Why are the English word “pineapple” and its Spanish equivalent “piña” similar? Why are they different from all the other words for this fruit in all the European languages? The other languages all share the root “ananas.”
Pineapple is actually a combination of the word pine from the Latin ‘pīnus’ meaning “sap, juice” and apple from “apple”meaning “apple”, but the Spanish word refers to the looks and shape of this fruit, that resembles a pine-cone.
The English language is Germanic in origin, but the successive Roman, Norse and French invasions have equipped it with a large part of its voca
bulary, making it a pretty unique mix. This makes it easy to learn if you are European because there will always be a form of the word that will sound like one from your country -especially if you speak a Latin or Germanic language. The structure is a hybrid between the two families of languages, but it can be very confusing at times!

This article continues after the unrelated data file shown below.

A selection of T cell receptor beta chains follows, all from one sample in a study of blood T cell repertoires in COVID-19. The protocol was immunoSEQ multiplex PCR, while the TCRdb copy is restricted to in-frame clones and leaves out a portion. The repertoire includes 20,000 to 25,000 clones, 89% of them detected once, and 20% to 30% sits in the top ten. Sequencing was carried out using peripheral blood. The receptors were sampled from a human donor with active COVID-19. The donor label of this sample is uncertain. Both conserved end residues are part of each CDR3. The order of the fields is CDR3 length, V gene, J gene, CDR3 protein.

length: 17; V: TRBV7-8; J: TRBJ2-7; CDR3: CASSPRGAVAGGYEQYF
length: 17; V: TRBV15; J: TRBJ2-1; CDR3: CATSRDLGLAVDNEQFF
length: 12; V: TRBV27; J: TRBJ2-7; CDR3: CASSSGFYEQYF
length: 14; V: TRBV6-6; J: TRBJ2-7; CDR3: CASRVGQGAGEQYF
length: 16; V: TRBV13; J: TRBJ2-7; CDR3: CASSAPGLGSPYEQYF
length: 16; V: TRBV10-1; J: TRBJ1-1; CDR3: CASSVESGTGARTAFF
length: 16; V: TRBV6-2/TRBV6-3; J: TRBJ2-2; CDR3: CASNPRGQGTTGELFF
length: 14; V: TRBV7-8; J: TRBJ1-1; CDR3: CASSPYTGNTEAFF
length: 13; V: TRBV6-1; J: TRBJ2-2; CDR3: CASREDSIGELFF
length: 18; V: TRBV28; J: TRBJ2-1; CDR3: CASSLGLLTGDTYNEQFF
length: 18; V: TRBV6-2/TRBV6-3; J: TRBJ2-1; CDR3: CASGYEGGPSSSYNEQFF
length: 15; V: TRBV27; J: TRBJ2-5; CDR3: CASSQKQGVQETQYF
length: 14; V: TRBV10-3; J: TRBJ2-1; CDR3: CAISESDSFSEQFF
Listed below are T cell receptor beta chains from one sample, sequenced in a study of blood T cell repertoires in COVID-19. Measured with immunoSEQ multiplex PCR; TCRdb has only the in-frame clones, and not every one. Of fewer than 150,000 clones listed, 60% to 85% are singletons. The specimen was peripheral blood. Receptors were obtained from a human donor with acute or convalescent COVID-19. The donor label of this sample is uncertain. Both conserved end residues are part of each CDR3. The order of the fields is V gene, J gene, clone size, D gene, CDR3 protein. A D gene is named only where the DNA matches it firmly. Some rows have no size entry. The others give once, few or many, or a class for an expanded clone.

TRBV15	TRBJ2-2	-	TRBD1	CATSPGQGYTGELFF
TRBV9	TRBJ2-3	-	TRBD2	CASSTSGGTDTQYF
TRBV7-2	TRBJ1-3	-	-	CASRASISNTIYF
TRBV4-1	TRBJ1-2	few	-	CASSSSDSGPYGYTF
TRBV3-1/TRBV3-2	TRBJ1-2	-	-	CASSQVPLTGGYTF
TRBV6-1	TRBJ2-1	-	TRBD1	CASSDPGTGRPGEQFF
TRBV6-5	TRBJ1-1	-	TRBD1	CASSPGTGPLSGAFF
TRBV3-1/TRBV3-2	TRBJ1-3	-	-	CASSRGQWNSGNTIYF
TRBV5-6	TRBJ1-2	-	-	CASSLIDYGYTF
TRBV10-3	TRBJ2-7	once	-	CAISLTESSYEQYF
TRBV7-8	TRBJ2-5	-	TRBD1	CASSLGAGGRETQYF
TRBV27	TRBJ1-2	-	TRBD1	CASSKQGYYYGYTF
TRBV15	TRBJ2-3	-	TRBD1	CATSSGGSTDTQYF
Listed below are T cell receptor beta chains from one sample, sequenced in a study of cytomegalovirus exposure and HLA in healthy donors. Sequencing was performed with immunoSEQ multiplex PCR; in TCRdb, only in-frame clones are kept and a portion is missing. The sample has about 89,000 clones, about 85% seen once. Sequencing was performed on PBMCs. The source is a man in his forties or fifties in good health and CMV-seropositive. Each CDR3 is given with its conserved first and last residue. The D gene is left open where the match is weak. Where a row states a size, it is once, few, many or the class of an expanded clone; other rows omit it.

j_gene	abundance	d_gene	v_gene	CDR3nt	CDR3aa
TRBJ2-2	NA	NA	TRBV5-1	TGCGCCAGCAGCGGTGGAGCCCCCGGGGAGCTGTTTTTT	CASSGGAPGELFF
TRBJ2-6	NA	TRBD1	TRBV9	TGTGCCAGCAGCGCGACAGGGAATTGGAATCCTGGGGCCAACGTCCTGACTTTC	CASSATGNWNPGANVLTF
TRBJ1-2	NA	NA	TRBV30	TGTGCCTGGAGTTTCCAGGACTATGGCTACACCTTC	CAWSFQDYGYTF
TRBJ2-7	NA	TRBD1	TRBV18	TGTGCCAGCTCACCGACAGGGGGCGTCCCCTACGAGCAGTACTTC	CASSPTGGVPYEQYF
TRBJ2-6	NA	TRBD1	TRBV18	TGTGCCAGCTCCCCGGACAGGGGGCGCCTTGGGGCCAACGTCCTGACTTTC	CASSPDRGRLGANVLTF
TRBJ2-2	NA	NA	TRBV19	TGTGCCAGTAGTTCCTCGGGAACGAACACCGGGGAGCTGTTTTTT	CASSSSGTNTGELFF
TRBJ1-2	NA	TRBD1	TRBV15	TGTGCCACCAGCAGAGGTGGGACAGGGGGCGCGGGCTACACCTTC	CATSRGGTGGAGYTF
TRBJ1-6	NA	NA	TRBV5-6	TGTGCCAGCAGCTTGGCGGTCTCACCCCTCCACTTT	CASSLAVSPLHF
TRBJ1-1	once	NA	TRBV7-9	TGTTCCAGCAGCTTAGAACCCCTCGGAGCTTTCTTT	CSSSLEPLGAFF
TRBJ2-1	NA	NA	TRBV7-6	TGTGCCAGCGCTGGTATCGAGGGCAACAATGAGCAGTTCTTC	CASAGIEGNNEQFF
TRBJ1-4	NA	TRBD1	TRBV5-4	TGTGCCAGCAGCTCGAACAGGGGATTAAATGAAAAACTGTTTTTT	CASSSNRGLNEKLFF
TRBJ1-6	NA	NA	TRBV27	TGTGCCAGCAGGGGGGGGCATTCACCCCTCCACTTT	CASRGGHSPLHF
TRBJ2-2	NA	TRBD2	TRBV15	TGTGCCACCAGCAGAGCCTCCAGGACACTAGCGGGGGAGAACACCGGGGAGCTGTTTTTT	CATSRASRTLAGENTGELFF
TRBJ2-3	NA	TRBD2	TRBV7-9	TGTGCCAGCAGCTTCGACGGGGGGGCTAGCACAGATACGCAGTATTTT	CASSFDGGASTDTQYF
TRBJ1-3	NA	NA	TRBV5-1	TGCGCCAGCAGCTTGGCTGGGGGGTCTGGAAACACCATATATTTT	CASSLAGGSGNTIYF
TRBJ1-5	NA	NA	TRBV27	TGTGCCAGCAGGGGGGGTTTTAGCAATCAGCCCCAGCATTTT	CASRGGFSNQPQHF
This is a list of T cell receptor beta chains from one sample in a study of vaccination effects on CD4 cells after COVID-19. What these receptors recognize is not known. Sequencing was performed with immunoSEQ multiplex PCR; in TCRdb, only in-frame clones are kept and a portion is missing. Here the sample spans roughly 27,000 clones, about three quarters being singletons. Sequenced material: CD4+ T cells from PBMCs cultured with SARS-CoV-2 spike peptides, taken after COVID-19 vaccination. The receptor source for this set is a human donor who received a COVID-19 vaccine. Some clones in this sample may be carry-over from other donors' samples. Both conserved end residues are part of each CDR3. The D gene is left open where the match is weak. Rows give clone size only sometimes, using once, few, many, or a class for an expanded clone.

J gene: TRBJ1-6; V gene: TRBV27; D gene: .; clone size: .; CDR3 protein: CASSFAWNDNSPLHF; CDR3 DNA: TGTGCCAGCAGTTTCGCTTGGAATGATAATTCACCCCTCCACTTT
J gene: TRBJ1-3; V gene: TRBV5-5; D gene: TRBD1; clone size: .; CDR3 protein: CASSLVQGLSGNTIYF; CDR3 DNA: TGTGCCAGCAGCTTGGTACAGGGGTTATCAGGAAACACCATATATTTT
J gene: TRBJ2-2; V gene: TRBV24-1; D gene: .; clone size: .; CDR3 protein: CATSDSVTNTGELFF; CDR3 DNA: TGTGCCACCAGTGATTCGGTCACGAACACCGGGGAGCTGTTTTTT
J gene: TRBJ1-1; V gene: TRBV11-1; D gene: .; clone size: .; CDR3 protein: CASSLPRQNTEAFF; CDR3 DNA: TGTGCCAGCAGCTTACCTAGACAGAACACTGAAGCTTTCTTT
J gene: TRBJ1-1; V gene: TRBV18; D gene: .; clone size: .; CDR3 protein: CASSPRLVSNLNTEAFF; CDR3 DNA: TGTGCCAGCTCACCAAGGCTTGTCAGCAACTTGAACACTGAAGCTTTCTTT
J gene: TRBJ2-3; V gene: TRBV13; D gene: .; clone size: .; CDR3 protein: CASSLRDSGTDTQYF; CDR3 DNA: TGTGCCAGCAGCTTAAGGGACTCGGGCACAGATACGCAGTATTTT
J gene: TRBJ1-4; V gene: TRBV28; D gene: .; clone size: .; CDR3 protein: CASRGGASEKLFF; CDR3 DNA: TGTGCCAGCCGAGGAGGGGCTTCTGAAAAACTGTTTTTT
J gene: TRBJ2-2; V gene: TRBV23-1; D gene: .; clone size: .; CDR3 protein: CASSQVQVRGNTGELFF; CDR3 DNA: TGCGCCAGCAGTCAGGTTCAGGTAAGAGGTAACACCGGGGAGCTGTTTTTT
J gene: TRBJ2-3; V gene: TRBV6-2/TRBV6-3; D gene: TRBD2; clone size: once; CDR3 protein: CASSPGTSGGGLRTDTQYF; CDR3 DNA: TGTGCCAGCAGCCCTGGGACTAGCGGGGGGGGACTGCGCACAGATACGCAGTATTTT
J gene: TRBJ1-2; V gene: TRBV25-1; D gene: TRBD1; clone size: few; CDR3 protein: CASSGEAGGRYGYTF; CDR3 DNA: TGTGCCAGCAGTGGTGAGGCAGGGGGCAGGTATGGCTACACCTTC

For instance, think of the word “cow”, which has a Germanic origin and refers to the animal. But the term “beef” – which comes from the French word “boeuf”- refers to the meat. The reason for this is that only the rich French aristocracy that invaded England in 1066 could afford to eat meat, while the Anglo-Saxon commoners, who raised the cattle, retained the Germanic “cow”.
The origins of languages and words are a fascinating topic and one of the best reflections of the history and culture of the countries that use them. Look at these maps showing the different terms used in European languages for several common concepts such as rose, apple or tea.
The Norse: the Scandinavian tribes that colonized northeastern England during the 9th and 10th centuries. No less than 15% of English words have a “viking” origin.
The Anglo-Saxons: the Germanic tribes that invaded England after the 5th century. The Angles, Saxons and Jutes came mostly from the territories that are now part of Germany and Denmark and the mix and evolutions of the languages they spoke is the base of the English language.
Commoner (n): a serf, a person who does not belong to the nobility.
Cattle (n): any domesticated bovine mammals, such as cows or oxen.